Today’s post (which is sadly long overdue) is by our friend Erin Schreyer. I’ve loved her friendship since the day we met at the park down the street a few years ago. I relish any time we get to chat. Not only are our chats fun, they are usually thought-provoking and enlightening. Erin has an uncanny ability to meet tough issues head on in an honest yet non-judgmental way. It’s really a gift. She also thinks before she speaks. Something I could do a
little lot better. Here’s a part of the to-be-continued from one of our latest chats. I asked her to loop us all in … and she did.
Thanks Erin! … and thanks for walking the road with me.
“Hi, I’m Erin Schreyer. You don’t know me, but our sons are in the same grade. I want you to know I’m not calling you to point a finger or to place blame. I just know I would want another mom to tell me if she found out what I did…
…our sons have seen pornographic images, and I wasn’t there, so I don’t know who showed who…but I do know they’ve seen them and it sounds as if they looked together. I’m so sorry to have to tell you this, but I’m just calling mom-to-mom, because we can be in this together too…”
I spoke these very difficult words recently to a woman I’ve never met before. I haven’t met her son, either. As much as I’m a “people-person,” this isn’t how I enjoy meeting people…but at least I was comforted knowing I wasn’t alone in this.
Together makes a difference.
It’s comforting to know someone else is traveling the same journey. The more difficult the journey, the more comfort we gain from having someone walk the road with us. The bigger the obstacles, the more empowered we feel to jump over them with someone by our side. The harder it is to see the way out, the more relief we gain from having others to help navigate our way through.
People need people. It’s just the way we were created. From the beginning, God said it’s not good for man to be alone. We’re wired for community. We have a need for empathy. We crave understanding. We thrive with support. We’re strengthened by encouragement.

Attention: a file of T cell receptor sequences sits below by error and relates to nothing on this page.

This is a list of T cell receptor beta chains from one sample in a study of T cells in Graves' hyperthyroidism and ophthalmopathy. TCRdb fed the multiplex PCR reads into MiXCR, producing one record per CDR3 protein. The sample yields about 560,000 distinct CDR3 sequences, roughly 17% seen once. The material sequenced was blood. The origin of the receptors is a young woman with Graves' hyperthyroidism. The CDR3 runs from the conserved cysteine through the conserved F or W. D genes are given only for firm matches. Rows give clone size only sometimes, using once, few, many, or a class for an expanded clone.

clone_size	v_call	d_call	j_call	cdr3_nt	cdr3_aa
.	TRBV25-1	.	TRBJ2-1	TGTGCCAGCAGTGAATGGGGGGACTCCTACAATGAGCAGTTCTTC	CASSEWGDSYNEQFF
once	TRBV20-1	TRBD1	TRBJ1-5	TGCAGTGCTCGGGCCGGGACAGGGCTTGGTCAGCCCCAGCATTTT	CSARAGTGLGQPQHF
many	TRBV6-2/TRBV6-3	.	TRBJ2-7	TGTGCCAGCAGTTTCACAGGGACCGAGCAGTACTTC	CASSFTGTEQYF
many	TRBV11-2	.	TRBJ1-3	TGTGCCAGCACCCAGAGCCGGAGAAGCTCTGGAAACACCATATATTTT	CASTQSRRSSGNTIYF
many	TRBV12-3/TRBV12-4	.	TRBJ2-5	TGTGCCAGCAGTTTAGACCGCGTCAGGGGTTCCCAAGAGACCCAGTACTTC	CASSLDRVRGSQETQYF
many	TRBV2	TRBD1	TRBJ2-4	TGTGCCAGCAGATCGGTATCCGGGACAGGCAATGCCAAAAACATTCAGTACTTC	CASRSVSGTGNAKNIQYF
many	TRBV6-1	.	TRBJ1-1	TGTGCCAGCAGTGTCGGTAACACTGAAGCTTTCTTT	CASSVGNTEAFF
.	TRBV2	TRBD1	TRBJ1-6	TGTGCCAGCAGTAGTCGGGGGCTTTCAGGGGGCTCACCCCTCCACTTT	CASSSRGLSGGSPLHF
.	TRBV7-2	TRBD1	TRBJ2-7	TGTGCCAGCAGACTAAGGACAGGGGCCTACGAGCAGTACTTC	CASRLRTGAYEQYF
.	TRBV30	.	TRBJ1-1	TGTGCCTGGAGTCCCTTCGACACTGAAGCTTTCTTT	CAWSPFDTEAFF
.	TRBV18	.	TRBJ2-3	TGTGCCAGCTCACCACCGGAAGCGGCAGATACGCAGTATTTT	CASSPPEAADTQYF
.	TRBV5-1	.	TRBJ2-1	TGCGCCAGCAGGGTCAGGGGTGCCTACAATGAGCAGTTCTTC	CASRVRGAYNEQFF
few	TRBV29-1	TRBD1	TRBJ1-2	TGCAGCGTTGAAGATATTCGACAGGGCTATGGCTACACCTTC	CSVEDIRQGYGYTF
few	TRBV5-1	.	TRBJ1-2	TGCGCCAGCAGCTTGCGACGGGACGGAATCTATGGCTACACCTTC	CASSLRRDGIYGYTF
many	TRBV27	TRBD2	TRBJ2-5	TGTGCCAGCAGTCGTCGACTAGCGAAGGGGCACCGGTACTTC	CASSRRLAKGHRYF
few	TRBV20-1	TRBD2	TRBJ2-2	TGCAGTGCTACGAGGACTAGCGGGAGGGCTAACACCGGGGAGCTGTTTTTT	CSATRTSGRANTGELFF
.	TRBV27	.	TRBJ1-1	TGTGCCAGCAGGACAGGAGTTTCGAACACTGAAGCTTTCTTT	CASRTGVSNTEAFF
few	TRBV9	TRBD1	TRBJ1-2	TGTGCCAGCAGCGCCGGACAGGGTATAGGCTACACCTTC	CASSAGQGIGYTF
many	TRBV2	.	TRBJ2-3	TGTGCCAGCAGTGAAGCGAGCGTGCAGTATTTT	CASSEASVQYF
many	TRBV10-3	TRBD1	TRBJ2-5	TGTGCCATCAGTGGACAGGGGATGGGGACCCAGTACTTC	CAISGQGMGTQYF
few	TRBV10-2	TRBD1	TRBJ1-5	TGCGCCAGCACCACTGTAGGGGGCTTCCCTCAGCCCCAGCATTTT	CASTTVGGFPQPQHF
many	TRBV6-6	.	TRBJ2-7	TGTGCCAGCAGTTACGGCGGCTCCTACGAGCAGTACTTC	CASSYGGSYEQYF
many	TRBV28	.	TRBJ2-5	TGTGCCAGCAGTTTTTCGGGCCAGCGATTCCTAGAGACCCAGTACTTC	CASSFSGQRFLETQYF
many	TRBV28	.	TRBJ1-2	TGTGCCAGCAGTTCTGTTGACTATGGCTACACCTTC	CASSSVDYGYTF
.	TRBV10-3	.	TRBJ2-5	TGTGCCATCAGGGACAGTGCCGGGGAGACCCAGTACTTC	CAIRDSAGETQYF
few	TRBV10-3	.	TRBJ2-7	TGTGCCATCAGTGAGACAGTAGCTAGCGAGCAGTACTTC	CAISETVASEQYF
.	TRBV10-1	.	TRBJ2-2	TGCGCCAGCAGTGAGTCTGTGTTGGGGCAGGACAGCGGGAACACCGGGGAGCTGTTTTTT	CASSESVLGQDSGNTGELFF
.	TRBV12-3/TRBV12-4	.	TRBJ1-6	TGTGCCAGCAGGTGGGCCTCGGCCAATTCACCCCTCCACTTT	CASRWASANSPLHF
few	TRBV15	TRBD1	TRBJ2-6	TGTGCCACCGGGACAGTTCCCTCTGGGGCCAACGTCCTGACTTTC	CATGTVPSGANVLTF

So, in a united front, two mothers of middle school boys agreed to scour devices, have serious (and awkward) conversations with our sons and remove any apps that could not adequately be filtered by Internet protection software.
And, what I want all other moms to know (because we ARE in this together) is that Instagram is NOT safe for your children. Because it has a search capability, kids can use it just like Google. When they do, the search results produce relevant users who have used very “strategic” names, ensuring they come up in these searches. Knowing they can be searched, their accounts are filled with explicit photos AND video. Yes, video. Totally. Unfiltered. Video.
It’s important for parents to know that most, if not all, Internet safety products can’t protect against this either, unless Instagram is accessed only through an Internet browser with protection. If it’s being accessed through the Instagram app (which is how most use it,) it escapes any controls that I’ve been able to find. Which means, what your teen searches for, your teen WILL find. Think of any word that turns your stomach as a parent. (Or even one that any kid might think is hilarious – like “butt.”) It’s all there. In abundance.
The good news is that we parents can also be there for our kids. In abundance. And, we can stick together. Communicate well with each other. Warn each other. Educate each other. Share experiences and new learnings. We can help protect more than just our own. Together, we can work to protect our communities and our collective children.
We need to realize that even just a few kids/teens with regular access to pornography will not only change the way they think, it will also change the way they interact with others. Boys may be quick to show it to other boys (and they’re naturally wired to view it with pleasure too.) Those boys will think of girls differently. Not just sexually, but also in more selfish and domineering ways. Dynamics will change, and not for the better.
But, we can impact change. Together. We can be quick to notice. We can be quick to talk. We can be quick to share with one another. We might even feel compelled to speak out to lawmakers or to Instagram to change policies and provide better protection. Frankly, they should be more responsible, considering their primary age demographic.
What I do know is that it’s scary and much less effective all alone.
A person standing alone can be attacked and defeated, but two can stand back-to-back and conquer. Three are even better, for a triple-braided cord is not easily broken. (Ecclesiastes 4:12)
But together…together makes a difference. Together, we are not easily broken.
Please comment and share if you’ve had similar experiences and/or if you know of great solutions to protect our youth.
Erin Schreyer is a wife, mom, leadership and life coach and speaker. More information can be found at erinschreyer.com.